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A Guide To Using Diabetes Lancet Device

Despite its prevalence, diabetes is a complicated and often misunderstood medical condition. It might be difficult for someone who has recently been diagnosed with diabetes to consider all of the devices and supplies that are used to treat diabetes. As you learn more about these materials, you may become confused by the terminology used; some terms are quite similar but have various meanings and applications, while others are terms you may have never heard before. Learn more about the diabetes lancet device by reading on.

Are All Lancets the Same?

Lancets may appear to be the same, but they are not all the same. The size of the needle gauge and whether or not they are self-contained are the key variations. The gauge number can be used to determine the size of the need: the higher the gauge number, the smaller and thinner the needle.

What's going on here? Is that what I read?

Yes, smaller, thinner needles are associated with larger gauge numbers. Smaller needles are less painful, but if you have thick or tough skin, you may not be able to use the tiniest needle. You may need to experiment with different needle sizes to discover the one that works best for you. Because a lancing device allows you to adjust the depth of the puncture, you can use a smaller needle.

What Happens After I Prick My Skin and Get a Blood Sample?

The blood sample you take with a lancet and lancing instrument is used to see if your blood sugar levels are within your goal range. Although at various periods of the day and after particular activities such as eating or sleeping, most people with and without diabetes will fall within general ranges, your exact target range is often specific to you, and your health care provider will help you determine what your target range should be.

Using a Lancing Device

Because each lancing device is a little different, make sure you read the instructions before using it.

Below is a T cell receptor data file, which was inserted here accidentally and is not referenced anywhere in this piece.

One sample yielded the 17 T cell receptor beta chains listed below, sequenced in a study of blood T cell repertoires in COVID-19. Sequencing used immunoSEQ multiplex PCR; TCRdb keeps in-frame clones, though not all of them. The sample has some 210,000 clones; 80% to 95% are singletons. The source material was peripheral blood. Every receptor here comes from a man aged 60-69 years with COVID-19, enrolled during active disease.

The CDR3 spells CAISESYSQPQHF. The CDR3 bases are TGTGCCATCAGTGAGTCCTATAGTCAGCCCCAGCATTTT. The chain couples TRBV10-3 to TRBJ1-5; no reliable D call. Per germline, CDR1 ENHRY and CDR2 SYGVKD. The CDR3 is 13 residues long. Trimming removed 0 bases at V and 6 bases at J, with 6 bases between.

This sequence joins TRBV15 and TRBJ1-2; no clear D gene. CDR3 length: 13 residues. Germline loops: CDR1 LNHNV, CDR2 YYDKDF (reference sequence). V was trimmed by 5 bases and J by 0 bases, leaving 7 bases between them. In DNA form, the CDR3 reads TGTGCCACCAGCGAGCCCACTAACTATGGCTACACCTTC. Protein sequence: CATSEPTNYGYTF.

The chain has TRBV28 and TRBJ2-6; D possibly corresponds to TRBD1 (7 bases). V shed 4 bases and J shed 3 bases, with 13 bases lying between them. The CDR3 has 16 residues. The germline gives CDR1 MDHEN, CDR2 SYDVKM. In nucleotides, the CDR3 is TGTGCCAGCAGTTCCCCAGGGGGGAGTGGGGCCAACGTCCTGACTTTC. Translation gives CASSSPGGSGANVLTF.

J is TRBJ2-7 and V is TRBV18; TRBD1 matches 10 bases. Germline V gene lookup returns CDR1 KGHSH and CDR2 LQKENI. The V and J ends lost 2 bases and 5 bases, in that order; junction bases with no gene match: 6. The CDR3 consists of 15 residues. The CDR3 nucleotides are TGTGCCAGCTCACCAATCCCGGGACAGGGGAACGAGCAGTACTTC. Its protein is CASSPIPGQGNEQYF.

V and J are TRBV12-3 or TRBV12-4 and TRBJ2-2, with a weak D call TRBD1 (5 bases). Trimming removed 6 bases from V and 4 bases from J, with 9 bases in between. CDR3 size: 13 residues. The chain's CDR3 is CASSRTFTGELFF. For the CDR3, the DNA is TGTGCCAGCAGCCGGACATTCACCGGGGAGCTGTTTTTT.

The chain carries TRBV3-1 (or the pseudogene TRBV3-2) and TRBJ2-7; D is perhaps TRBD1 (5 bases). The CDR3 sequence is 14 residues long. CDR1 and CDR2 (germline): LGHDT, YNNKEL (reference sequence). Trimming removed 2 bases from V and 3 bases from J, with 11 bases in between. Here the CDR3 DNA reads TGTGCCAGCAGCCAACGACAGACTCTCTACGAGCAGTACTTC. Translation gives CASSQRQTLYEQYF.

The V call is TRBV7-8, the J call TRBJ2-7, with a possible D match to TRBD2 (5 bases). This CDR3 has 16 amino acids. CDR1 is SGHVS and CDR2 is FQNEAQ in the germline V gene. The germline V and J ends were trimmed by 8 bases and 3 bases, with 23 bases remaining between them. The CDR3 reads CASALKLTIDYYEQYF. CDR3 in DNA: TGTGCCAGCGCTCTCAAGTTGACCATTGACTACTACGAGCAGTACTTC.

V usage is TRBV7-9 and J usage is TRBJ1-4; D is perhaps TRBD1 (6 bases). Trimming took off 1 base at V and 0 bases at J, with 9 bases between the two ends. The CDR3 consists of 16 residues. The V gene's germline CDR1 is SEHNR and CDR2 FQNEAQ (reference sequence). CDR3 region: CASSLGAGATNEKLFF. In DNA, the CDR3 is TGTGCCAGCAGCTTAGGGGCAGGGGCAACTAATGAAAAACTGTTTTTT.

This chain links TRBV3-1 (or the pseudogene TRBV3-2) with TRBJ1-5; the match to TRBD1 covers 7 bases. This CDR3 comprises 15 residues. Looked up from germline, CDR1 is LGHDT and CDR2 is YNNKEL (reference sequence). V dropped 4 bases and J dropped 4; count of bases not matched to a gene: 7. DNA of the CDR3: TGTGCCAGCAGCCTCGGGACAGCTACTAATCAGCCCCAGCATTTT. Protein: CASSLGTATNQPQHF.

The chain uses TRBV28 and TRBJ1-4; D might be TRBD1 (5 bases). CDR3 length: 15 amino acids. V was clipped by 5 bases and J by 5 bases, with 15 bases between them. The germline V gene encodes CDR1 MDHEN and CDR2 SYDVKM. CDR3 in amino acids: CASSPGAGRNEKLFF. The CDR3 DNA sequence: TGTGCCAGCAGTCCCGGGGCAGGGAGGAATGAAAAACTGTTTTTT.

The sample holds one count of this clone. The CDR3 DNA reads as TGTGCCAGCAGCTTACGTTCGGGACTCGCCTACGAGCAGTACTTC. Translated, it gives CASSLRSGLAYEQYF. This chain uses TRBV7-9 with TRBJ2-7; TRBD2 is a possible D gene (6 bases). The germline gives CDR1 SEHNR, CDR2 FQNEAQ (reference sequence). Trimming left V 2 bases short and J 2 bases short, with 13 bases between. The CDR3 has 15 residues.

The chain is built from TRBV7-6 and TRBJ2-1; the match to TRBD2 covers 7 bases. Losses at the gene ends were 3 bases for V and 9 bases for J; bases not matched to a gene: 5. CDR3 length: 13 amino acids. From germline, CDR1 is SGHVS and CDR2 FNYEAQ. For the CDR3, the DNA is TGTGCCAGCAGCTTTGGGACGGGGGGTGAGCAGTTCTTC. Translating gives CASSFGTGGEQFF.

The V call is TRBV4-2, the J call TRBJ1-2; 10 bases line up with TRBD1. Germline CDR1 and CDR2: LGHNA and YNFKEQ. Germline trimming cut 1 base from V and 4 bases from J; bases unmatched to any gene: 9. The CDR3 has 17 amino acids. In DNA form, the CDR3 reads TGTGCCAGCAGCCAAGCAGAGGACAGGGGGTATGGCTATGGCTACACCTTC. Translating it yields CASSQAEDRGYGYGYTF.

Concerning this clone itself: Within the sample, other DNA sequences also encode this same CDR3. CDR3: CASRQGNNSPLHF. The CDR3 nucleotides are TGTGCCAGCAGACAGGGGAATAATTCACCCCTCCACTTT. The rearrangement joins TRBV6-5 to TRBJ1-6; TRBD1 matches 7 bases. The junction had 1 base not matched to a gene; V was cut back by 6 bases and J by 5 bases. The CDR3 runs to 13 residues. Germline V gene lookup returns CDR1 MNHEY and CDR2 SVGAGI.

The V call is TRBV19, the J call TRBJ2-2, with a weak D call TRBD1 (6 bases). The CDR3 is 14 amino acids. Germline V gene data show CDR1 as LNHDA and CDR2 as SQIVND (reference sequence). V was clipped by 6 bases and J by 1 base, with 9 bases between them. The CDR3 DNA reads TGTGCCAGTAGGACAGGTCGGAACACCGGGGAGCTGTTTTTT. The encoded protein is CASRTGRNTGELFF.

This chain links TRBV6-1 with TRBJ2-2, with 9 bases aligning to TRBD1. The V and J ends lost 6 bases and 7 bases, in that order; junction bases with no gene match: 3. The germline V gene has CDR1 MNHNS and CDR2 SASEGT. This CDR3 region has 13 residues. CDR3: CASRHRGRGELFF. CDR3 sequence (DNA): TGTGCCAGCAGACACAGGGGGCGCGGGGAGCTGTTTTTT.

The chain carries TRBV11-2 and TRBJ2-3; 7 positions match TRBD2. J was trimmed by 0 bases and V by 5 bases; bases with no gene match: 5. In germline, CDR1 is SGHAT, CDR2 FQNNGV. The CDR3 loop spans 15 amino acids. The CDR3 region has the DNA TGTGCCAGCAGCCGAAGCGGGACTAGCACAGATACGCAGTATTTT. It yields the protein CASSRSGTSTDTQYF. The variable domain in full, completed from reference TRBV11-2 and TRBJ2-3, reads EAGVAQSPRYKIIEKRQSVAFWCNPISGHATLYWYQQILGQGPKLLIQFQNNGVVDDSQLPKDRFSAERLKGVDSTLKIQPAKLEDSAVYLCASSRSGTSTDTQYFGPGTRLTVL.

The steps for utilizing a lancing device are simple and straightforward: 

  • To reduce the chance of infection, wash your hands first. 
  • Then, either turn the cam to load a lancet or manually load a lancet by removing the cap from your lancing equipment.
  • Set the lancing device to the desired depth.
  • When you're ready to puncture your skin, place the lancing device on your finger and click the button to activate the lancet.

So, what if your finger doesn't produce enough blood? Squeeze blood gently toward the puncture site at first. If that doesn't work, try changing the lancing device's depth of penetration into your skin. Before using the lancing device, you can alternatively wash your hand in warm water or hang your hand down beside you.

Purchase Diabetes Management Products through ExpressMed

ExpressMed has over 80 years of expertise serving consumers in the healthcare business as a whole. To deliver our consumers the greatest pricing online, we collaborate with prominent organizations and professionals. Learn about a growing library of instructional materials that can help you and your loved ones better manage a variety of health issues.

We can assist you over the phone, whether it's choosing the correct product or enrolling you in one of our 'AutoShip & Save' plans.

Blog Calender Blog UserBy Express Med

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